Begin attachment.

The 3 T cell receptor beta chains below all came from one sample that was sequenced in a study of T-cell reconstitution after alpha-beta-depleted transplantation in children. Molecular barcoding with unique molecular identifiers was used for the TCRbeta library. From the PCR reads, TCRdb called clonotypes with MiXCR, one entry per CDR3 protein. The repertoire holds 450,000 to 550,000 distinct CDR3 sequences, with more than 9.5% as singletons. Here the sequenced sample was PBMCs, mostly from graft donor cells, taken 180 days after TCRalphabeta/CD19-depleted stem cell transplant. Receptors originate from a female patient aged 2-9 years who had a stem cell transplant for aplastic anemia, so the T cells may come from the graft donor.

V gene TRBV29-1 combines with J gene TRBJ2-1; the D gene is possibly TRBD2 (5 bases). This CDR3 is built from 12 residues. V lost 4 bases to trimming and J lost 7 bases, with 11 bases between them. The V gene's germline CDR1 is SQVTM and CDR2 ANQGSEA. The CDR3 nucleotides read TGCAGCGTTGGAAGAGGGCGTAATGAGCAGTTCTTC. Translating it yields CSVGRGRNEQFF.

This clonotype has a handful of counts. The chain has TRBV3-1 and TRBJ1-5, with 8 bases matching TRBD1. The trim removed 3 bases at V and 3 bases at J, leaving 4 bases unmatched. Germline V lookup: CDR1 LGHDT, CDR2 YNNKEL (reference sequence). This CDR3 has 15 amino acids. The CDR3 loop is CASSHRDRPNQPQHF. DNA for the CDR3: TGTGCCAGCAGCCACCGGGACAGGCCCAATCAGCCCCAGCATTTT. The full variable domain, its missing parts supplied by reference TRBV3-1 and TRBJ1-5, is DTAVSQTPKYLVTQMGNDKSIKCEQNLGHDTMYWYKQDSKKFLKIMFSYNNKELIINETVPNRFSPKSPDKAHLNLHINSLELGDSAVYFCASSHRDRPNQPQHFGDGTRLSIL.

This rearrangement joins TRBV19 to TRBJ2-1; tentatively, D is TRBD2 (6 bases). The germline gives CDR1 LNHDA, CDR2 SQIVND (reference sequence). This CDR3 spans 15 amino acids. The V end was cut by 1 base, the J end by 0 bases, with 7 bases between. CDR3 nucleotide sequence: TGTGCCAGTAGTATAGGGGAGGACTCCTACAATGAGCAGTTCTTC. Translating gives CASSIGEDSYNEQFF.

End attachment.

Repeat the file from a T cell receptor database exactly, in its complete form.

The 3 T cell receptor beta chains below all came from one sample that was sequenced in a study of T-cell reconstitution after alpha-beta-depleted transplantation in children. Molecular barcoding with unique molecular identifiers was used for the TCRbeta library. From the PCR reads, TCRdb called clonotypes with MiXCR, one entry per CDR3 protein. The repertoire holds 450,000 to 550,000 distinct CDR3 sequences, with more than 9.5% as singletons. Here the sequenced sample was PBMCs, mostly from graft donor cells, taken 180 days after TCRalphabeta/CD19-depleted stem cell transplant. Receptors originate from a female patient aged 2-9 years who had a stem cell transplant for aplastic anemia, so the T cells may come from the graft donor.

V gene TRBV29-1 combines with J gene TRBJ2-1; the D gene is possibly TRBD2 (5 bases). This CDR3 is built from 12 residues. V lost 4 bases to trimming and J lost 7 bases, with 11 bases between them. The V gene's germline CDR1 is SQVTM and CDR2 ANQGSEA. The CDR3 nucleotides read TGCAGCGTTGGAAGAGGGCGTAATGAGCAGTTCTTC. Translating it yields CSVGRGRNEQFF.

This clonotype has a handful of counts. The chain has TRBV3-1 and TRBJ1-5, with 8 bases matching TRBD1. The trim removed 3 bases at V and 3 bases at J, leaving 4 bases unmatched. Germline V lookup: CDR1 LGHDT, CDR2 YNNKEL (reference sequence). This CDR3 has 15 amino acids. The CDR3 loop is CASSHRDRPNQPQHF. DNA for the CDR3: TGTGCCAGCAGCCACCGGGACAGGCCCAATCAGCCCCAGCATTTT. The full variable domain, its missing parts supplied by reference TRBV3-1 and TRBJ1-5, is DTAVSQTPKYLVTQMGNDKSIKCEQNLGHDTMYWYKQDSKKFLKIMFSYNNKELIINETVPNRFSPKSPDKAHLNLHINSLELGDSAVYFCASSHRDRPNQPQHFGDGTRLSIL.

This rearrangement joins TRBV19 to TRBJ2-1; tentatively, D is TRBD2 (6 bases). The germline gives CDR1 LNHDA, CDR2 SQIVND (reference sequence). This CDR3 spans 15 amino acids. The V end was cut by 1 base, the J end by 0 bases, with 7 bases between. CDR3 nucleotide sequence: TGTGCCAGTAGTATAGGGGAGGACTCCTACAATGAGCAGTTCTTC. Translating gives CASSIGEDSYNEQFF.